Liquefied biogas is one of the keys to fossil-free shipping – but lack of supply is a major issue. The Swedish shipping company Furetank has signed a letter of intent with Eskilstuna Biogas, enabling the development of a new biogas plant producing around 5,000 tonnes of LBG annually.
Furetank commits to buying at least 75% of the produced fuel for 10 years. The gas will be extracted from manure and food waste from the municipalities of Eskilstuna and Strängnäs. It is upgraded to a 100% waste-based, fossil-free and renewable biofuel, LBG.
Furetank strives to be a leader in climate and environmentally efficient shipping. They have developed a new series of vessels that are best in class globally, according to the climate standards for shipping set by the IMO. Today these vessels operate mainly on liquefied natural gas, LNG, but the ambition from the start has been to switch over to LBG as soon as possible. Now Furetank takes the first big step towards making the shift.
- It feels fantastic to access liquefied biogas in Sweden. With LBG produced in the right way, we can run our vessels completely without emitting CO2 or harmful particles. This is a strategic move. We developed the new efficient vessels, chose gas as a fuel and offset remaining emissions. Now we move on to securing our own supply of LBG, says Furetank’s CEO Lars Höglund.
Multi-million state support
The biogas plant will be the largest environmental investment in Eskilstuna in 20 years and corresponds to almost 10% of the municipality’s total greenhouse gas emissions, according to Kaj Wågdahl, Eskilstuna Biogas AB Chairman of the Board.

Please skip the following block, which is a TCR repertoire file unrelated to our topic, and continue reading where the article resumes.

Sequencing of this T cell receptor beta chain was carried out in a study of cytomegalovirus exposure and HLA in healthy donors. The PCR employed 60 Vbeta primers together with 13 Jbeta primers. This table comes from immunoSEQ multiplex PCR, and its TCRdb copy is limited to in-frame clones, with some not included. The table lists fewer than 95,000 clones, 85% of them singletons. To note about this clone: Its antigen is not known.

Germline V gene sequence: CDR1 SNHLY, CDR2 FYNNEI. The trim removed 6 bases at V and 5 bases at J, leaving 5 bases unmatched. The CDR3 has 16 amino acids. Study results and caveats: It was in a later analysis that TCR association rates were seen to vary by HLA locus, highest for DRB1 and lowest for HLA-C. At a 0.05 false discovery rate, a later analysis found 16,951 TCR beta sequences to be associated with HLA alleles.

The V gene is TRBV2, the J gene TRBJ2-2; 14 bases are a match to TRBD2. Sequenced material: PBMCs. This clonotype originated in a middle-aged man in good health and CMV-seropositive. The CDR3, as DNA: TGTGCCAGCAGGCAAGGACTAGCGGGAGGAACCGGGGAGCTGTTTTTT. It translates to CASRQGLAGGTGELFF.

The project receives approximately SEK 140 million in grants from the Swedish Environmental Protection Agency’s support for climate investments. An agreement with a large customer was a requirement for obtaining financing.
- In addition to these grants and public production support for biogas, a long-term agreement with a strong partner is required to make this big investment and achieve the large-scale biogas production that we are planning. It is also very gratifying to find a partner who sees business opportunities in leading the way towards climate neutrality, says Kaj Wågdahl.
One step ahead for the ETS
Before giving the new plant the final go, the production support for biogas recently decided by the Swedish government needs to come into force and all permits need to be in place.
Production is planned to start in the last quarter of 2023, likely well-timed with the launch of the EU Emissions Trading System for shipping. When all shipping companies need to start paying for their carbon dioxide emissions, Furetank will be one step ahead.
- We became the first shipping company in Sweden and second in the world to bunker LBG in 2018. For us it was a statement; we want to head in this direction. Now we have a clear plan for the transition and are negotiating more contracts in Sweden and other European locations. It feels incredibly good. The whole organization enjoys being involved in pushing this development forward and showing that it is possible, says Lars Höglund.